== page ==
Still, my point being, this is what they know works. This is what they can make and most importantly this is just the level of work expectation they take for granted as normal in a world of limited resources.
Knock. Knock. Whose there? C5 Survival Rule… Stop me if you have heard this one before….
C5 Rule of Survival – If all else fails, lower your standards and expectations.
It’s time for a C5 true story. This is why I put emphasis on things like this. Remember my first quote about myself in the opening lines of my 1st post, Survival Advice from South America Part 1 https://darkgreenmountainsurvivalresearchcentre.wordpress.com/2017/04/18/survival-advice-from-south-america-part-1-the-arrival/ “My single greatest advantage (in a Collapse) is that I had life go terribly wrong early and then had life go terribly wrong on a regular basis. The short form is that I am pretty inoculated to the things that would make most men eat their gun”.
I was in my 20s. I had already been divorced by 23 after being humiliated to the core. I was unemployed. I was on welfare. I was deeply religious at the time so my peers would never accept me marrying again. I was treated with suspicion. I was already written off for having any chance at a regular life… and no amount Bucking Up and Working Hard would solve this. I was already developing light addiction problems and debilitating depression. Basically, I was already kicked out of the world.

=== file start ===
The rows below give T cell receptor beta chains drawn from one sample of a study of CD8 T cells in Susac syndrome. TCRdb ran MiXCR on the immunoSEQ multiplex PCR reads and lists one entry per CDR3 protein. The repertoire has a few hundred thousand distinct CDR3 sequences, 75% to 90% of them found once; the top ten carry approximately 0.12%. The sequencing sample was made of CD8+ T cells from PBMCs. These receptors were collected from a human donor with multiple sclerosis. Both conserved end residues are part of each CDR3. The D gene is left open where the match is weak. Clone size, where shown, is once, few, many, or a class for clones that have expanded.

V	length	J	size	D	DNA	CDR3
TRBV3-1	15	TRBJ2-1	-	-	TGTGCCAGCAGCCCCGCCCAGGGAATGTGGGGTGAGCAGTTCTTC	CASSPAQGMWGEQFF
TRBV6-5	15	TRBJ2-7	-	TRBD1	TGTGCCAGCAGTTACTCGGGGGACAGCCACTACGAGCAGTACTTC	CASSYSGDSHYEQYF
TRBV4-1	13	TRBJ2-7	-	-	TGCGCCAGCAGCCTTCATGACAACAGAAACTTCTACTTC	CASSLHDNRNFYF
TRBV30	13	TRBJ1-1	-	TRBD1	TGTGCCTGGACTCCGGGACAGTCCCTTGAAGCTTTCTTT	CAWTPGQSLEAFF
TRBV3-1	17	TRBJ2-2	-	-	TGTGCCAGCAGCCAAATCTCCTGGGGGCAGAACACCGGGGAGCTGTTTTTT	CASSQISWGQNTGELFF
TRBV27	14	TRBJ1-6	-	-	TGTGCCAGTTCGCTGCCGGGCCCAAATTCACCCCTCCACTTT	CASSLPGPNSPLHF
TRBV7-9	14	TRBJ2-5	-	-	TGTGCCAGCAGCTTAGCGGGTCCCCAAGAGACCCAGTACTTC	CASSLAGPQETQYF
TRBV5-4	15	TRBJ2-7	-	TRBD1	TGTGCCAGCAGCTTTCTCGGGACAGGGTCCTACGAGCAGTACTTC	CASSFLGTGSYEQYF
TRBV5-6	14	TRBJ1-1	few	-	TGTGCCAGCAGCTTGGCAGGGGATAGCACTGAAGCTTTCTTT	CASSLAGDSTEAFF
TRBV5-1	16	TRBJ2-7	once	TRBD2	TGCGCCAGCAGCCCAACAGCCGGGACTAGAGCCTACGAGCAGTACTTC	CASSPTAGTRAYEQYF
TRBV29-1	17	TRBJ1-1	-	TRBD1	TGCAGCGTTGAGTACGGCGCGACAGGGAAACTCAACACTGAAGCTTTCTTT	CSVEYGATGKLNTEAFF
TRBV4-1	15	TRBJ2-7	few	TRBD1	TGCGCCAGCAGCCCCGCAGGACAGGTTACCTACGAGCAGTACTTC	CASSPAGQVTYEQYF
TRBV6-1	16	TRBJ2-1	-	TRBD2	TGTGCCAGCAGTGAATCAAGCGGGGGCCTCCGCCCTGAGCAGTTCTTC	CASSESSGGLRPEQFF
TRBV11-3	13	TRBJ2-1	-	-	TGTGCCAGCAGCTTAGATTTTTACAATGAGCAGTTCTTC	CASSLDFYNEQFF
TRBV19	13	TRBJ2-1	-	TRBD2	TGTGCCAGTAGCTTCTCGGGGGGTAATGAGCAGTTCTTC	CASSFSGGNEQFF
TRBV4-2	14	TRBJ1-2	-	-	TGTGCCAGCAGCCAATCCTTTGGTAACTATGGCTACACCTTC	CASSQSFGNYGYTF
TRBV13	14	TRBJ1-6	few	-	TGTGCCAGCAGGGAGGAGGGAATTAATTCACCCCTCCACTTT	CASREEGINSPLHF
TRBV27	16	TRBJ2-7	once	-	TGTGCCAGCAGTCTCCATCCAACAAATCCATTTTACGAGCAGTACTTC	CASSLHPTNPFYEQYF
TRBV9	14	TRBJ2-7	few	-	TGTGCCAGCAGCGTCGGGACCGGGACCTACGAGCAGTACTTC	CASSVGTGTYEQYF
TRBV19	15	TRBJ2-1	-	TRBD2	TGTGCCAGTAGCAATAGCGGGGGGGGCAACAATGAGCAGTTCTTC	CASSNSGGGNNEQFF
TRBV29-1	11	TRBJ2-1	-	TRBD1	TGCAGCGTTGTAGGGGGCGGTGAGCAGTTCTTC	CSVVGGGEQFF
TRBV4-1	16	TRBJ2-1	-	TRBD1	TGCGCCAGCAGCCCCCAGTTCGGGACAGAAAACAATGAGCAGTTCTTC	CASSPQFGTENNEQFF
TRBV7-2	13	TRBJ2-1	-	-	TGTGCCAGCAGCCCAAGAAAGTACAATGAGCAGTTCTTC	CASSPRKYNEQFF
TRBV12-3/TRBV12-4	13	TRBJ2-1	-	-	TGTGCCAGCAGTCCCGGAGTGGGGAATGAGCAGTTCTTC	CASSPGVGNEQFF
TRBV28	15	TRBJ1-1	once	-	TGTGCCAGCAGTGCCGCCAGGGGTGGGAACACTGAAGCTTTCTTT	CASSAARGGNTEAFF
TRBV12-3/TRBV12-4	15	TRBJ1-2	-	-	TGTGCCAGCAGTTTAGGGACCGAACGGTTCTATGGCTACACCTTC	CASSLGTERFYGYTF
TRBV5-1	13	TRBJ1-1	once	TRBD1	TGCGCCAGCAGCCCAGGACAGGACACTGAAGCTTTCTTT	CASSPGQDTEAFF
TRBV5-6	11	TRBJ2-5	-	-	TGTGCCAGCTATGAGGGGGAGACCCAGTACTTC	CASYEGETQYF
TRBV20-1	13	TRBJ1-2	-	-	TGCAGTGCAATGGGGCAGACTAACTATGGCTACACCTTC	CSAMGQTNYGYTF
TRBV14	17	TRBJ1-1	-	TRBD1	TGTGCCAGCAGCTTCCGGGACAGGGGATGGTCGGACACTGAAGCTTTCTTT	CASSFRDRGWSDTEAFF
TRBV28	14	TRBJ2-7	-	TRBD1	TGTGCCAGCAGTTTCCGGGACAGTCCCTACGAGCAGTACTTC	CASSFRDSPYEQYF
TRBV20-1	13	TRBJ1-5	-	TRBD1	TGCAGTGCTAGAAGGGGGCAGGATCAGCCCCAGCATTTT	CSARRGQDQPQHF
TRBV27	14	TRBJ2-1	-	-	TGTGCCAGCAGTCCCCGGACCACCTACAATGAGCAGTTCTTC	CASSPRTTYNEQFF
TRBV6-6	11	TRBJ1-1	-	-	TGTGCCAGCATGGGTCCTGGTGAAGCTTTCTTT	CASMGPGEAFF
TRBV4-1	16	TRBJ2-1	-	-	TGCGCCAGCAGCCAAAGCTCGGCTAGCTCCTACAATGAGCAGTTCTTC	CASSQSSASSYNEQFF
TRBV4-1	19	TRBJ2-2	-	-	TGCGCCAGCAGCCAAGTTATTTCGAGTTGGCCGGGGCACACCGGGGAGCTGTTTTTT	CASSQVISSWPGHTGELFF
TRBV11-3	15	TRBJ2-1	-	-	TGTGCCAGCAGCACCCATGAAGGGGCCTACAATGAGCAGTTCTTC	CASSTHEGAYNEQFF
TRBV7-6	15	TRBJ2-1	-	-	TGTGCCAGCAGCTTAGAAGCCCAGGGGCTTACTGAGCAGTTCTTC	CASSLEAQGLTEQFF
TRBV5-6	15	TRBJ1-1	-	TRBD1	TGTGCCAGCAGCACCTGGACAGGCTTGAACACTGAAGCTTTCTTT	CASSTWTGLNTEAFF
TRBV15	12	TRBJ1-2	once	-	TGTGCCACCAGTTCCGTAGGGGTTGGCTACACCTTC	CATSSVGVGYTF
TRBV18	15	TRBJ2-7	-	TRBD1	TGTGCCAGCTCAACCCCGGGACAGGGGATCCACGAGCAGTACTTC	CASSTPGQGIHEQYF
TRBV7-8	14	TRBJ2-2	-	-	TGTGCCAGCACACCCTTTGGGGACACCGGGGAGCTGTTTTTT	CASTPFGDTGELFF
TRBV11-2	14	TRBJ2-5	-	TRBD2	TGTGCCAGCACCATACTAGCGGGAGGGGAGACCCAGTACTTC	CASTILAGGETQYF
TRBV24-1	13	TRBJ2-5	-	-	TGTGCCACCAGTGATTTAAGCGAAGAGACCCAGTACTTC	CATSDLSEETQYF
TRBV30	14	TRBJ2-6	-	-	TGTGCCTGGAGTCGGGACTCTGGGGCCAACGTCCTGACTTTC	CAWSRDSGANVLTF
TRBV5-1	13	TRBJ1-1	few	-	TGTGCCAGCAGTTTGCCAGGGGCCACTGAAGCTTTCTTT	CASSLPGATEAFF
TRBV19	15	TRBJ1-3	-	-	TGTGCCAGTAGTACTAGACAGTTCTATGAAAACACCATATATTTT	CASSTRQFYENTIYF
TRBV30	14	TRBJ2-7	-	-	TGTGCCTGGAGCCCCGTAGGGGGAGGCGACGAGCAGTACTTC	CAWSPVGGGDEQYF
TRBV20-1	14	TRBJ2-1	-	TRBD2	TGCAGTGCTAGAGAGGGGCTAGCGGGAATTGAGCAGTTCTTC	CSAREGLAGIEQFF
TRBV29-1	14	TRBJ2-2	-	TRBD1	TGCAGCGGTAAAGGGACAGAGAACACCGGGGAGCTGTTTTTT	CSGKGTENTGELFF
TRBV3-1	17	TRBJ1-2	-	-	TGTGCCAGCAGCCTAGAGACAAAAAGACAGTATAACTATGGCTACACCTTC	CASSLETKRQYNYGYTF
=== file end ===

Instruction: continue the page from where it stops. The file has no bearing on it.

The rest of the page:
But you have probably noticed I am a creative fellow, rather intelligent, with a lifetime interest in Survivalism. How did I survive? I turned my Survivalism into art.
If you have ever been on welfare in a city, you know that it is actually not enough to live on (and getting worse each year that goes by).
To survive, as a single man, you really have no option but to commit some small acts of welfare fraud. If you cannot accept this… you die. But this option forces you even further outside of the system. If you have a problem with this, consider it survival training for the collapse. In the words of Batman from The Dark Knight Begins, “I lost many of my assumptions about right and wrong”.
I was deeply influenced by a draft dodger’s cabin I stumbled upon deep in the BC forest at a fly in, tree planters camp, way north of Williams Lake, BC. They would have had to canoe in with very few tools. A man, woman and toddler had built a life there to hide from an empire gone insane. Logging corporations eventually found and evicted them as they clear cut the surrounding area. But their ghosts remain in the house and furniture they built without nails.